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April 14, 2023

Unlocking the Secrets of CRE Success: Exploring Four Essential Types of Due Diligence

Four Types of CRE Due Diligence Featured Image 3

Assessing risk is a highly important aspect of portfolio management. Whether that assessment takes place in the lead up to an acquisition or throughout the final stages of disposition, Asset Managers and the CRE professionals who touch any step of these processes are more than familiar with due diligence.

There are many different types of due diligence used to uphold different legal requirements, and the process comes up frequently when selling insurance, business acquisition, and purchasing real estate. To find out more about the four different types of due diligence found in commercial real estate and industries beyond, read on for an in-depth look into this important process.

Jump to a Section in This Article

What Is Due Diligence in Real Estate?
Who Is Responsible for Performing Due Diligence?
Market Due Diligence
Financial Due Diligence
Legal Due Diligence
Physical Due Diligence
Prophia’s Role in the Due Diligence Process

What Is Due Diligence in Real Estate?

Due diligence appears in more industries than simply real estate. Generally speaking, due diligence refers to a series of steps, carried out by a person, to ensure all legal requirements have been met when buying or selling something. This can take place in the insurance industry, residential real estate, mergers and acquisitions in business, and more.

In commercial real estate, due diligence refers to the process of conducting comprehensive reviews of commercial properties or a portfolio to identify risks or liabilities associated with a transaction whether that is the sale or acquisition of an asset. Performing due diligence requires both sides of the transaction to work together with up-to-date and accurate information to successfully come to a deal and complete the sale of a property.

A typical due diligence period in commercial real estate lasts for about 30 days, however, the process can be extended to beyond 60 if both parties’ documents require additional review.

Who Is Responsible for Performing Due Diligence?

Due to the legal importance of the due diligence process, there are a number of individuals, from each party, who are responsible for different aspects of the proverbial checklist. For instance, the seller may perform due diligence prior to any marketing efforts, meanwhile the buyer will perform their own due diligence, leading up to closing, in order to properly evaluate the condition of the property and assess any risk associated with the transaction.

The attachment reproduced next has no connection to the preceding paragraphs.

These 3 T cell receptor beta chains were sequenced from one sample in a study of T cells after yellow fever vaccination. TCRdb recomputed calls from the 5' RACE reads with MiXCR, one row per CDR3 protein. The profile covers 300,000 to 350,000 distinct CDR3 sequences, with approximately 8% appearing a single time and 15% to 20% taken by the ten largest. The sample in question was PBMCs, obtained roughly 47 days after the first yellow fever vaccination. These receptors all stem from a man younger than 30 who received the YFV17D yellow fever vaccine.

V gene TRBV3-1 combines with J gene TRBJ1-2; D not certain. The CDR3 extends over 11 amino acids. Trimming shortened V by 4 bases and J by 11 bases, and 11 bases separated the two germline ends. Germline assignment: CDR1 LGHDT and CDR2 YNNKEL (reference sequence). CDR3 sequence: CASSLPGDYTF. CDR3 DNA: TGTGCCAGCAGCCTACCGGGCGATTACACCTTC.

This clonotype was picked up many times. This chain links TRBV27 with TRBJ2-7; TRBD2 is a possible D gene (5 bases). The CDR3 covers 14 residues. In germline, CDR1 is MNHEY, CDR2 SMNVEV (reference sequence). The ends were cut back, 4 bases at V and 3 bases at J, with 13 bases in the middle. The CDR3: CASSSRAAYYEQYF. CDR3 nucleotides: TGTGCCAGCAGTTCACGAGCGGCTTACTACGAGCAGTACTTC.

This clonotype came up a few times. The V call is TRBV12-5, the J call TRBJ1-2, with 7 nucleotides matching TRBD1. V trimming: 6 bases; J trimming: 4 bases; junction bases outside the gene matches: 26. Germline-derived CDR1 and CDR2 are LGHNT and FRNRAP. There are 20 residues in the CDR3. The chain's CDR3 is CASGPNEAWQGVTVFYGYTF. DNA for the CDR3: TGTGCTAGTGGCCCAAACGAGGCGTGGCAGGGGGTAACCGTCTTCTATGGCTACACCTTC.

Four Types of Due Diligence Found in CRE

Market due diligence

Buyers and sellers conduct market due diligence to analyze the property's market and competitive position. This allows all parties to assess the property's current and potential value based on the local real estate market and to identify any potential risks or opportunities associated with the property's location and market position.

When purchasing a property, buyers will want to search for assets in real estate markets that show signs of good health like job creation, tenant rents and commercial property prices that are projected to rise; consistent median income levels, limited competition in the area, and favorable zoning that encourage new business growth.

If all of the market dynamics appear favorable for an acquisition, the purchaser may then choose to move into another phase of due diligence to progress the transaction.

Financial due diligence

Financial due diligence involves a detailed analysis of the financial aspects of the property, including income and expense statements, rent roll, lease agreements, and other financial records. The objective is to determine the property’s market value and return potential.

Many aspects of performing financial due diligence fall on investment teams but ultimately, it’s very important for all parties to fully understand all expenses associated with the property. This includes reviewing historical cash flow statements, conducting tenant interviews, reviewing rent rolls, vendor contracts, and more.